So why would this affect Cleveland disproportionally? Are Dodgers fans (the Dodgers had more than double the average attendance of the Tribe) more amenable to the pitchers’ duel for some reason? How about the Pirates, who averaged 28,210 fans at each home game (good for 19th in Baseball) compared to the Indians’ 19,661 (good for 28th) despite having super low runs scored and runs allowed numbers due to excellent pitching and relatively anemic hitting?

    I’m willing to believe that lower offensive numbers are hurting interest in baseball overall (and I think it’s quite likely that the mound will get lowered again in the next few years) but I have a hard time seeing how this explains the Tribe’s frankly pathetic attendance numbers.

    • Matt Hutton says:

      @Doug Mostly I was looking at the offensive downturn in terms of overall growth of the game. The only reason I wondered if Cleveland might be disproportionately affected (and you might be right, I’m just posing the question) was that the game is so much different than it was when the team drew record crowds. I am wondering aloud if some Indians fans are in fact less amenable to low scoring games because when they really got into the team during those peak years from 95-01 they got used to slugfests and walk-off home runs and Jim Thome launching 500-foot blasts every night. Whereas the Reds, Yankees, Pirates and Dodgers (for example) had good teams during multiple different eras, though obviously the Pirates not so much the last 20 years.

      During that 90s the team was great and the games were exciting and fun to watch. You and I might still love the sport just as much, but we have to admit that this isn’t the same brand of baseball by any stretch. I’m not trying to make excuses for low attendance, just trying to look at it from a slightly different angle.

  • Gvl Steve says:

    It’s not just the drop in scoring, but the number of strikeouts. When half of your hitters average under .240 and can’t even put the ball in play, the game is boring to watch for some fans. Maybe it would help to lower the pitcher’s mound by two inches to offset the shift toward pitcher dominance. I enjoy a dominant pitching performance because it is (supposed to be) a rare treat, not an everyday occurrence. Watching your team struggle to score two runs off a junkball 5th starter for 3 hours is not exciting.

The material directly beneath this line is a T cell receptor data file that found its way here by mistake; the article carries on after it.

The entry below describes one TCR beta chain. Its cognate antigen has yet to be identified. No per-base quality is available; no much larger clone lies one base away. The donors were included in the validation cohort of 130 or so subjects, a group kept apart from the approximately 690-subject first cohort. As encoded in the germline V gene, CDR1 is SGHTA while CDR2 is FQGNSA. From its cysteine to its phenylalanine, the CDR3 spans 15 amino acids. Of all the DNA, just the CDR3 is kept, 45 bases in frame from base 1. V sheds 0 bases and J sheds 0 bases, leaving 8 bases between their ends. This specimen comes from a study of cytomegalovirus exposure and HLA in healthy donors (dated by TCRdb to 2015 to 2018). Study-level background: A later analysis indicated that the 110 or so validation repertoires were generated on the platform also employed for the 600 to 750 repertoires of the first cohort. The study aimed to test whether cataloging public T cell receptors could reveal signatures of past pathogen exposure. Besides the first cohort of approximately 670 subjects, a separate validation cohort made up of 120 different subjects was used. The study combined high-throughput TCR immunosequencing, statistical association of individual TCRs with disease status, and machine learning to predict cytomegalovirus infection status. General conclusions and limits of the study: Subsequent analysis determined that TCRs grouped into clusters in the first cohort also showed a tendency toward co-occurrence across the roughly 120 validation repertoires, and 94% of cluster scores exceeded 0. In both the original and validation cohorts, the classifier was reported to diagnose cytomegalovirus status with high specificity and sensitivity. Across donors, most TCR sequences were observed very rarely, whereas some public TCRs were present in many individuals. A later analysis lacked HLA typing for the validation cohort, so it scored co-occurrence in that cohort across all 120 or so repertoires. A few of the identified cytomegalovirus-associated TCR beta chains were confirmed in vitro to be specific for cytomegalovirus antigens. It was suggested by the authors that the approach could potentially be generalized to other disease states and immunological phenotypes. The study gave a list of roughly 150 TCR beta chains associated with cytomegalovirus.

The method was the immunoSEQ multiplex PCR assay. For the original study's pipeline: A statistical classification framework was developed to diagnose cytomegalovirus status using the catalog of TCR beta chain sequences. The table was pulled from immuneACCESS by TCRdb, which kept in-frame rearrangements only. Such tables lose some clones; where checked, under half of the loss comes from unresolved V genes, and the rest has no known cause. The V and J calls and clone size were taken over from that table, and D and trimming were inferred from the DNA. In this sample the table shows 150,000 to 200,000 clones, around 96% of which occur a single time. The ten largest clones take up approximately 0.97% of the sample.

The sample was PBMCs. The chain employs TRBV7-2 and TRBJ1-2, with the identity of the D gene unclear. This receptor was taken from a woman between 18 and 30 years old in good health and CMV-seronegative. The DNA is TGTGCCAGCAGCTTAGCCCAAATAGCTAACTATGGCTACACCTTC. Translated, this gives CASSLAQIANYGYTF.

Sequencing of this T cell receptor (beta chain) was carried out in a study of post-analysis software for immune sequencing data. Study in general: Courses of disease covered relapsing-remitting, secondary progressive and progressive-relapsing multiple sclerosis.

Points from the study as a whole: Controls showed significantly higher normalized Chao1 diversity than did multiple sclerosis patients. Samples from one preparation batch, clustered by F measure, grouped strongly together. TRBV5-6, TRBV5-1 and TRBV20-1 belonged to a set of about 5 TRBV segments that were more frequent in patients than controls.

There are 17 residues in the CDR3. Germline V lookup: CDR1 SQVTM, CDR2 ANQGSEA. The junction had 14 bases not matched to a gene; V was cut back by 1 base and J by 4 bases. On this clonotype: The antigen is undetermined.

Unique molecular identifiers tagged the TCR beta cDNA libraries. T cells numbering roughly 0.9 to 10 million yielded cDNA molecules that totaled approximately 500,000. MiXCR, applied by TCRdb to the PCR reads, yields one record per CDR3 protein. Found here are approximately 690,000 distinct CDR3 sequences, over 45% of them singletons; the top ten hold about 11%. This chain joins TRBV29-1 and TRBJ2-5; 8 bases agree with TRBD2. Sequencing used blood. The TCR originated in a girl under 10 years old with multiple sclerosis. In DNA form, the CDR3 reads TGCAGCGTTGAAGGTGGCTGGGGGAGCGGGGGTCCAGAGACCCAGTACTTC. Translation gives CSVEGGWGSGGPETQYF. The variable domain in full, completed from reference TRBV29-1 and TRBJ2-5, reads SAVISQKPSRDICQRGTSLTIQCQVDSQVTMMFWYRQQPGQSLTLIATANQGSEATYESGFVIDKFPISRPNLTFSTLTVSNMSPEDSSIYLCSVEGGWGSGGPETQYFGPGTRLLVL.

• CherokeeJacket says:

    The advantage of the offensive era was that you never felt like you were out of the game. I still remember that game against Randy Johnson and the Mariners in the late 90′s when the Tribe got down 13-2 in the 5th, and still managed to find a way to eek out a 14-13 win. Too many times this year you would see our starting pitcher struggle (I’m looking at you pre-All Star break Ubaldo), give up two or three runs, and you just knew the Tribe was toast. We would lose two or three low scoring games in a row, and then inexplicably explode for a 9-1 win. I think fans like something more consistent … something they can depend on.

  • Peter says:

    or is it just a function of the Indians inability to execute when it mattered such winning an important series against Detroit? Laying down a desperately needed bunt? effectively moving runners over at a crucial time? Getting a single instead of swinging for the fences and striking out? How about a weak ground ball to the left side of the field against the shift instead of a ground ball to short stop in right field?

    I know the tribe won their share of games this year and it was a huge improvement over last year. It was good. But for every up time they had this year, it was followed by an irritating down time, usually a big one. And how about improving on the errors. 5th worst in the AL. This team was supposed to be much better fielding team.

    I think that kept fans away. No one really bought in until the Wild card game and that was a big disappointment again. The crowd was pumped and ready and left with little to cheer about. We could never execute that needed hit to get us back in the game.

    I think the Tribe is in a good position for 2014, but they will need a good start to get the fans going early. That means win series and win some series against the big guys.